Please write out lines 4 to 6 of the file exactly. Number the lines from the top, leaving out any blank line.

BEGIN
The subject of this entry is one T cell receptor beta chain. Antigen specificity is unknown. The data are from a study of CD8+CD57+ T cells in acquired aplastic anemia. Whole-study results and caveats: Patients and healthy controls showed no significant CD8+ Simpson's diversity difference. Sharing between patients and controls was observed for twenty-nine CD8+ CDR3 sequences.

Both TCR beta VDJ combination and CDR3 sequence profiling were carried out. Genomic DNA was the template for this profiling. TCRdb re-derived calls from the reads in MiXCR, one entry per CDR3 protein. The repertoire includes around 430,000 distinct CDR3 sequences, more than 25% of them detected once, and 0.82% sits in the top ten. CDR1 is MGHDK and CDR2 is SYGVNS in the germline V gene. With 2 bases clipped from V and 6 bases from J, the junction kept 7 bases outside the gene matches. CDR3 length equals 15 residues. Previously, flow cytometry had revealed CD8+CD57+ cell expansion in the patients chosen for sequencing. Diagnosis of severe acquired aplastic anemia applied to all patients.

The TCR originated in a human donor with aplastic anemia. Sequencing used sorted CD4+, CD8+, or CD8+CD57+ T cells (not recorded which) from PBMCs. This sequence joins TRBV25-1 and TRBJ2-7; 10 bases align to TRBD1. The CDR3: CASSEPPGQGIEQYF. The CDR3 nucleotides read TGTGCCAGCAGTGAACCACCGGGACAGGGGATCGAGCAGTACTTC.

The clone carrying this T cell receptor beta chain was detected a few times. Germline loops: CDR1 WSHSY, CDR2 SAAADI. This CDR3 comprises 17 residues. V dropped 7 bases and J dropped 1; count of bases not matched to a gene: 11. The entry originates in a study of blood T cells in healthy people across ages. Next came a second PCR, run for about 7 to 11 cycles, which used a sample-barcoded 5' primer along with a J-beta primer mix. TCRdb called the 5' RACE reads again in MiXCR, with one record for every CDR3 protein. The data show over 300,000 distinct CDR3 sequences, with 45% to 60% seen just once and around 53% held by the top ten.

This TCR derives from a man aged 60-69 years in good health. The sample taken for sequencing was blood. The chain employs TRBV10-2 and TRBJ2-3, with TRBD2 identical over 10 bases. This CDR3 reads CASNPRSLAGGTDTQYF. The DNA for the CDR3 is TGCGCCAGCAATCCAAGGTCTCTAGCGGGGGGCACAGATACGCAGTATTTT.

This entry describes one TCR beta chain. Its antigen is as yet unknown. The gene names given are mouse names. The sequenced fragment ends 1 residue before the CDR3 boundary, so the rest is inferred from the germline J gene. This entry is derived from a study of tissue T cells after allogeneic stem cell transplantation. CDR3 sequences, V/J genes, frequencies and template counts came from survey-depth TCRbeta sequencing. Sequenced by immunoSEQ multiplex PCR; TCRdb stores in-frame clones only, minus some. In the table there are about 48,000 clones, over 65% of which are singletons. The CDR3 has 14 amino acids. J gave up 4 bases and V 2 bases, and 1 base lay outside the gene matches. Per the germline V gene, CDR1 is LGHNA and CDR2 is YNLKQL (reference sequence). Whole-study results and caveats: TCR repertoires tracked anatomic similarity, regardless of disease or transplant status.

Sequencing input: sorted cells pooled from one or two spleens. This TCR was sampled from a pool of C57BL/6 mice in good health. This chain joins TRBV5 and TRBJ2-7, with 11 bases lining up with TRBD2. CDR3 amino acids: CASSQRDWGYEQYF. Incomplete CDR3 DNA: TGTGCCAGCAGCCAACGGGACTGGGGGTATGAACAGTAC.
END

The clone carrying this T cell receptor beta chain was detected a few times. Germline loops: CDR1 WSHSY, CDR2 SAAADI. This CDR3 comprises 17 residues. V dropped 7 bases and J dropped 1; count of bases not matched to a gene: 11. The entry originates in a study of blood T cells in healthy people across ages. Next came a second PCR, run for about 7 to 11 cycles, which used a sample-barcoded 5' primer along with a J-beta primer mix. TCRdb called the 5' RACE reads again in MiXCR, with one record for every CDR3 protein. The data show over 300,000 distinct CDR3 sequences, with 45% to 60% seen just once and around 53% held by the top ten.

This TCR derives from a man aged 60-69 years in good health. The sample taken for sequencing was blood. The chain employs TRBV10-2 and TRBJ2-3, with TRBD2 identical over 10 bases. This CDR3 reads CASNPRSLAGGTDTQYF. The DNA for the CDR3 is TGCGCCAGCAATCCAAGGTCTCTAGCGGGGGGCACAGATACGCAGTATTTT.

This entry describes one TCR beta chain. Its antigen is as yet unknown. The gene names given are mouse names. The sequenced fragment ends 1 residue before the CDR3 boundary, so the rest is inferred from the germline J gene. This entry is derived from a study of tissue T cells after allogeneic stem cell transplantation. CDR3 sequences, V/J genes, frequencies and template counts came from survey-depth TCRbeta sequencing. Sequenced by immunoSEQ multiplex PCR; TCRdb stores in-frame clones only, minus some. In the table there are about 48,000 clones, over 65% of which are singletons. The CDR3 has 14 amino acids. J gave up 4 bases and V 2 bases, and 1 base lay outside the gene matches. Per the germline V gene, CDR1 is LGHNA and CDR2 is YNLKQL (reference sequence). Whole-study results and caveats: TCR repertoires tracked anatomic similarity, regardless of disease or transplant status.